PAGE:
Philadelphia Waterfront Master Plan unveiling at the Pavilion at Festival Pier, Monday, June 13, 2011.
A walkable waterfront.
Miles of bike trails.
A water taxi that connects to 11 stops along a vibrant, diverse waterfront.
Twelve new or renovated public parks and amenities, one at every half-mile along a 6-mile span of waterfront.
These aren’t highlights from a brochure of a far away destination.
It could be the future of the Delaware River waterfront here in Philadelphia and, as presented last week, the reality of this waterfront vision is closer than some may think.
Organizers said last week that some large elements of the overall waterfront plan could be completed within five years.
And that water taxi? It could be transporting passengers to stops along the waterfront before the end of next summer.
But it could be at least 25 years before all elements are in place.
Representatives from city government and the Delaware River Waterfront Corporation — which spent the last 18 months putting together the project — unveiled the master plan for the Delaware River waterfront on Monday, June 13, in an event held at Festival Pier, off of Delaware Avenue at Spring Garden Street.
“This is exciting, I’m going to leave it at that,” said Mayor Michael Nutter during his appearance in front of a crowd of hundreds gathered at the pier. “We’ve been waiting for this for a long time.”
In presenting the master plan, which would cost about $770 million to implement, Nutter said the waterfront plan would not only revitalize stagnant development on the waterfront, but would also be a design uniquely Philadelphian.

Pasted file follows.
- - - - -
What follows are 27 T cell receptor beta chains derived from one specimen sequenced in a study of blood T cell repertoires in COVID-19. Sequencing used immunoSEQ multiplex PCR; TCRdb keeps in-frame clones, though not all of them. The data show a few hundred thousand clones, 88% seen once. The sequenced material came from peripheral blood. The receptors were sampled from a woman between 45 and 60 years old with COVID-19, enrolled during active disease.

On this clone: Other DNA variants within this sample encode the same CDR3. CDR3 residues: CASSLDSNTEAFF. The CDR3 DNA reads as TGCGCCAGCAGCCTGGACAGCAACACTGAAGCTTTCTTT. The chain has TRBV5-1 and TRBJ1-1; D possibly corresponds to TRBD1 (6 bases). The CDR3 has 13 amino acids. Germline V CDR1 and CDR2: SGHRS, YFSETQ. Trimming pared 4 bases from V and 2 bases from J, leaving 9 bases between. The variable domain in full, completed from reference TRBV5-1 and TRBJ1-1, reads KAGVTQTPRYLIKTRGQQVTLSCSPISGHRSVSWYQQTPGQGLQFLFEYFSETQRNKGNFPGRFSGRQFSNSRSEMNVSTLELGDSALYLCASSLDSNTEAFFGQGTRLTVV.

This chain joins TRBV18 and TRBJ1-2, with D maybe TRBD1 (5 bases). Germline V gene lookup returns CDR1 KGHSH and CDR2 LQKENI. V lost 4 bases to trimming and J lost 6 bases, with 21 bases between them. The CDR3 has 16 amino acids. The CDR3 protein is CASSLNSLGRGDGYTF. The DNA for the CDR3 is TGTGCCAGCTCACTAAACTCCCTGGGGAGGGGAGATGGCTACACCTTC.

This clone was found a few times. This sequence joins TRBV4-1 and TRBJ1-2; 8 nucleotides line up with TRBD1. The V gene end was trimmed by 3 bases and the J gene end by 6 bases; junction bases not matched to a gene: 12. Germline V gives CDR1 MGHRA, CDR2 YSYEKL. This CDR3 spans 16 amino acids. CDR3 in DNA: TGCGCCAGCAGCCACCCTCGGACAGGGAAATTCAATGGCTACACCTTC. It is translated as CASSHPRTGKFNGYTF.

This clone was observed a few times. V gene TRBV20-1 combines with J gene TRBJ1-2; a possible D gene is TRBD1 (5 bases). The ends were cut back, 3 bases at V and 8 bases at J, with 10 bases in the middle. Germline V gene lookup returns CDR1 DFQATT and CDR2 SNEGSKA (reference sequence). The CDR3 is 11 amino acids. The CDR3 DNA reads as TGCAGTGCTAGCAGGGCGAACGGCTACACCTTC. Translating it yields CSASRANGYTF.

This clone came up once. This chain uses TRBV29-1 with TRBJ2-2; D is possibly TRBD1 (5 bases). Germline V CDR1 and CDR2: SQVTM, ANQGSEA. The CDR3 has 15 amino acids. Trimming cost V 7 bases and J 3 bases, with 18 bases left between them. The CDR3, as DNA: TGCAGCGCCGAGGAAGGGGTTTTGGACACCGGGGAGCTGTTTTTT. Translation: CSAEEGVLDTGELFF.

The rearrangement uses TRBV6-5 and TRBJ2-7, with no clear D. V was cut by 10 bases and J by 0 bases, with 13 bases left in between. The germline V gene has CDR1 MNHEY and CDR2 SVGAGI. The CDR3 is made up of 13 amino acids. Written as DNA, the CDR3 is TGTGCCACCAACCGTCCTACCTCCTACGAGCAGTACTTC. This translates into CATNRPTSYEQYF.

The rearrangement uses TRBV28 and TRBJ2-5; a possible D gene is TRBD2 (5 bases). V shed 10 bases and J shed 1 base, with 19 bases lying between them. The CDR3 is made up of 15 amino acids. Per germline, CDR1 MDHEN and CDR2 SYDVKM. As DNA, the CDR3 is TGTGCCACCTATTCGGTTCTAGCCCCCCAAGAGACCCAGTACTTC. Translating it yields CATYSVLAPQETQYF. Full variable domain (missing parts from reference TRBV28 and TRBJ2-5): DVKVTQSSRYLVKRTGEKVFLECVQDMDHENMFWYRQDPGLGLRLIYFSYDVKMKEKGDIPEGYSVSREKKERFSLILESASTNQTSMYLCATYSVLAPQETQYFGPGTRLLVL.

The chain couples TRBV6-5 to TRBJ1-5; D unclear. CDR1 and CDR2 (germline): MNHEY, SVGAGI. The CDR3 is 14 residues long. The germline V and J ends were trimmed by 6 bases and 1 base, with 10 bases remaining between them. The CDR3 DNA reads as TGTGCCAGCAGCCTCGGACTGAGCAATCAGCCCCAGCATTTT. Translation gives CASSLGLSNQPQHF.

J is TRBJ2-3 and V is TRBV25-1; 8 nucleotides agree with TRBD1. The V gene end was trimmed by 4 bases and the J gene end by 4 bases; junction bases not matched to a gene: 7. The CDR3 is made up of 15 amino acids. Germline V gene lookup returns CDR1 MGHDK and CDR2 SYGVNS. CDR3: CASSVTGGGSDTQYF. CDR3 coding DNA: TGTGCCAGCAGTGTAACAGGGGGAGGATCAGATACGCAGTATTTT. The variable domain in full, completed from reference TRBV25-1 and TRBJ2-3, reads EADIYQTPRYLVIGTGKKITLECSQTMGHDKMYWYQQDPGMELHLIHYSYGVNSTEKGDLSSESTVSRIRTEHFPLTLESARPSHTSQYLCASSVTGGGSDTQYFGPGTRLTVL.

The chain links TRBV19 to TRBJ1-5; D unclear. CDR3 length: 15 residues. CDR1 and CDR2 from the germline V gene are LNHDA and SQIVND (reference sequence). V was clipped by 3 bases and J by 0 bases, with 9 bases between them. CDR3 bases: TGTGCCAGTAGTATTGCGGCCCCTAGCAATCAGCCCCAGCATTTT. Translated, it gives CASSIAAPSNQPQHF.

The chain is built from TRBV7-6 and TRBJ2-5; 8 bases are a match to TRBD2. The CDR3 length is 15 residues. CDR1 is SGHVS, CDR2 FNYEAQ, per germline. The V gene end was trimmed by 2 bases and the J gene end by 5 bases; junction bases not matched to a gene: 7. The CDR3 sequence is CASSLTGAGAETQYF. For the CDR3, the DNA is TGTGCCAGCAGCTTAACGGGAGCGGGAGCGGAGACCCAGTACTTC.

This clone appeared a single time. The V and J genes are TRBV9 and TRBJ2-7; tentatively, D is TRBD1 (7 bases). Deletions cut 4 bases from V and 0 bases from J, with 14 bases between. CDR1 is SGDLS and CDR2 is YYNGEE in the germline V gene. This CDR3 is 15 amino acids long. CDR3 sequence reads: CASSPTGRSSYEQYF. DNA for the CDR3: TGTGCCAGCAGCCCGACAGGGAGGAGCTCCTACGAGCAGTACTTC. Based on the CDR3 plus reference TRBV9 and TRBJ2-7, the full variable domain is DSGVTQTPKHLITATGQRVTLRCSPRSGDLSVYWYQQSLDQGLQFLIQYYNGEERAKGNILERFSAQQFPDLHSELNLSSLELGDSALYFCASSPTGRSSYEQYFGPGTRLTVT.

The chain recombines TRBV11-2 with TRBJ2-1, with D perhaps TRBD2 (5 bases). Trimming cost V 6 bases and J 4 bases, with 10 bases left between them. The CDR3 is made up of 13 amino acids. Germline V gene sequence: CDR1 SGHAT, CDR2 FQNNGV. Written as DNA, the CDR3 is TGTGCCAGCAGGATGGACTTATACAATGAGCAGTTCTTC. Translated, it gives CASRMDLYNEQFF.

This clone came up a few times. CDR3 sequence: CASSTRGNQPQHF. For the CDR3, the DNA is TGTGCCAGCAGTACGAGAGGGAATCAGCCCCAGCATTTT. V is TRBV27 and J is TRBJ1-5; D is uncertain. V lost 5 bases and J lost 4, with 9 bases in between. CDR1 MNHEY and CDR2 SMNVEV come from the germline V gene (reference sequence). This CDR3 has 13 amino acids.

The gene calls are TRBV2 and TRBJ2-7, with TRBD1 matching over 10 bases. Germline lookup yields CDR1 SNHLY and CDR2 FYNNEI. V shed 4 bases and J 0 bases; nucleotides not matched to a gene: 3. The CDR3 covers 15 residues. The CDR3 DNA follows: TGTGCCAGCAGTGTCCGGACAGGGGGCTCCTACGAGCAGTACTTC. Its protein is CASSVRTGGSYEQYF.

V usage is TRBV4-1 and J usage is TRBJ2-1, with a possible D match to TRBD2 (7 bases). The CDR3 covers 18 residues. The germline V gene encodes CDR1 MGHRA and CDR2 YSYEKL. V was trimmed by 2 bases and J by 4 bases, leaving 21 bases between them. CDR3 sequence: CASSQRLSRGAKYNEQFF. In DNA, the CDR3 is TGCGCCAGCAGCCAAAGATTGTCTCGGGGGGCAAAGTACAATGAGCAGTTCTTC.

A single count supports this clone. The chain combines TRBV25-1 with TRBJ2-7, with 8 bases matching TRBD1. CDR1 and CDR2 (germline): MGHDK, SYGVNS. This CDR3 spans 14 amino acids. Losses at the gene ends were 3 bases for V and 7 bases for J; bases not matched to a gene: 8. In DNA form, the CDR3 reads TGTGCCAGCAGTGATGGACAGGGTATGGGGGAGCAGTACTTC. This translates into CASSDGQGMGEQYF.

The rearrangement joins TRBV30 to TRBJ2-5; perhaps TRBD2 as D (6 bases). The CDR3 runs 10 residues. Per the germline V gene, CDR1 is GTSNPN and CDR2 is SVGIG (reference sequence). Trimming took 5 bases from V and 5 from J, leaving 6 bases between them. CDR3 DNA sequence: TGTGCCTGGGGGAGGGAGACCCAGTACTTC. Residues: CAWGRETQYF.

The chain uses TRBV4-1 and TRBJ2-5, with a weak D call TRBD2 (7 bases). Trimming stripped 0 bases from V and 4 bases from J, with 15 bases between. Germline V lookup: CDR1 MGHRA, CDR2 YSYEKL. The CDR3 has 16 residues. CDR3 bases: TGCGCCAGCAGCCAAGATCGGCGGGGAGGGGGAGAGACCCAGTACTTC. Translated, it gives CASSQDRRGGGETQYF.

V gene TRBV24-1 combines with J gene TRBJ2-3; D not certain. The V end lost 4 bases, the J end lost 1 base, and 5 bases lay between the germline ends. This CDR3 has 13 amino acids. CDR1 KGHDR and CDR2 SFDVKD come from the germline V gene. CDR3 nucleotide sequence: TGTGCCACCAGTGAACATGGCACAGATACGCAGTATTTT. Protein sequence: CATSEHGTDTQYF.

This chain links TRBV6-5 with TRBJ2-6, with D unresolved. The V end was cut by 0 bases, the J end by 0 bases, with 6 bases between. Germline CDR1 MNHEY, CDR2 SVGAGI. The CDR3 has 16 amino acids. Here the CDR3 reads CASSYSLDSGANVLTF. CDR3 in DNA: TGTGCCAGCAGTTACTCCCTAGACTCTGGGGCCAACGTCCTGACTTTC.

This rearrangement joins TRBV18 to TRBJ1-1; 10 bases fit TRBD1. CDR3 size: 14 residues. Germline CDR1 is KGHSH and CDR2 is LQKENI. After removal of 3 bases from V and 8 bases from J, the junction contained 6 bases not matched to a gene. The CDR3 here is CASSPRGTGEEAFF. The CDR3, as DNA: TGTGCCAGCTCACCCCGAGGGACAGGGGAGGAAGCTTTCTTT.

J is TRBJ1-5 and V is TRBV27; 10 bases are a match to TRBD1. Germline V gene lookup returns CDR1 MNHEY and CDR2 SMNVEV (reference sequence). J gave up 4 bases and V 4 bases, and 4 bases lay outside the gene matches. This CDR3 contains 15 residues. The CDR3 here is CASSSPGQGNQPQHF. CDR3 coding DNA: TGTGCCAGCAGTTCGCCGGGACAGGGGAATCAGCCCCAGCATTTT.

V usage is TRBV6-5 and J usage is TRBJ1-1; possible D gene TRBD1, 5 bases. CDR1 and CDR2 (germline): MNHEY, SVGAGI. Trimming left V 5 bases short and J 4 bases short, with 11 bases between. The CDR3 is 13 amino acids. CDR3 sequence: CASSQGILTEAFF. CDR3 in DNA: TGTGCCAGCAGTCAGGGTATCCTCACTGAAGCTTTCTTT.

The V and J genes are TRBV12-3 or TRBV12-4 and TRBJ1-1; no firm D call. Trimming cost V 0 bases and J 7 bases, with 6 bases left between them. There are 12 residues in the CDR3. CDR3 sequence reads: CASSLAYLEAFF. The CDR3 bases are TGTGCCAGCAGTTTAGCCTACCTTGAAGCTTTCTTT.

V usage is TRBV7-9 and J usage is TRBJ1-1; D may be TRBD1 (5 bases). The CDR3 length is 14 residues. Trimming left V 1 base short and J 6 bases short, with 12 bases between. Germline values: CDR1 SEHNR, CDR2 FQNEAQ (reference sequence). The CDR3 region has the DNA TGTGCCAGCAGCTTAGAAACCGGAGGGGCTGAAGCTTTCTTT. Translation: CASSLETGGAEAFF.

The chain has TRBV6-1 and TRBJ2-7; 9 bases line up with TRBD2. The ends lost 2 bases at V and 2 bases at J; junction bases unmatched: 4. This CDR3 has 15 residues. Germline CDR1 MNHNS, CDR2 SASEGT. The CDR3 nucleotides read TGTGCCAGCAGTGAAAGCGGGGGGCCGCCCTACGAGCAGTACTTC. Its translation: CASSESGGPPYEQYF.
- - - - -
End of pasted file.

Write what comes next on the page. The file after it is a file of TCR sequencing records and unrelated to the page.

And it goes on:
“I’m truly excited. I actually have a little bit of awe,” he said. “We don’t want to spend time looking like anyone else. This is Philadelphia’s waterfront.”
As presented, the plan is designed to come alive through a number of separate projects. Instead of one big build, as Alex Cooper of Cooper Robertson and Partners — part of the team that designed the plan — put it, the waterfront would be developed with a series of parks “like pearls on a string.”
“We aren’t trying to get rid of the piers as some other cities have done, we are working with them,” said Cooper as he introduced the designs for the waterfront parks that are included in the plan.
Each of these parks, which would meet the connector streets — larger streets like Spring Garden that run east to west to the river — to allow ease of access to the parks, located at about every half mile on the water’s edge between Oregon and Allegheny avenues.
Each park is different, with elements reflecting aspects of the surrounding area.
North of Spring Garden Street, the historic Delaware Power Station, located just north of Penn Treaty Park, could be overhauled in a way that would retain the industrial and historical aspects of the building while transforming it into an outdoor 6,000-person performance venue, similar to what Penn’s Landing is now.
But that’s just one of many ideas. There would be 10 new parks throughout the waterfront. North of Spring Garden Street, that would include implementing last year’s master plan for Penn Treaty Park and bringing renovations to Port Richmond’s Pulaski Park, while creating new parks at Cumberland Street, Lehigh Avenue and Berks Street, where a beach could be created with volleyball courts.
Cooper said that at each of these parks, there could be places for private boat docks to allow residents access to the waterfront.
“You can’t forget water,” he said. “As soon as you get some stops, the boats will come.”
But, Cooper reminded the crowd, while the plan presented last week was a final draft, it was still open to interpretation.
In the next decades — Cooper said some of the elements of the plan could take 40 years or more — projects could be altered. In fact, that evening, the organizers took comments and suggestions from the audience.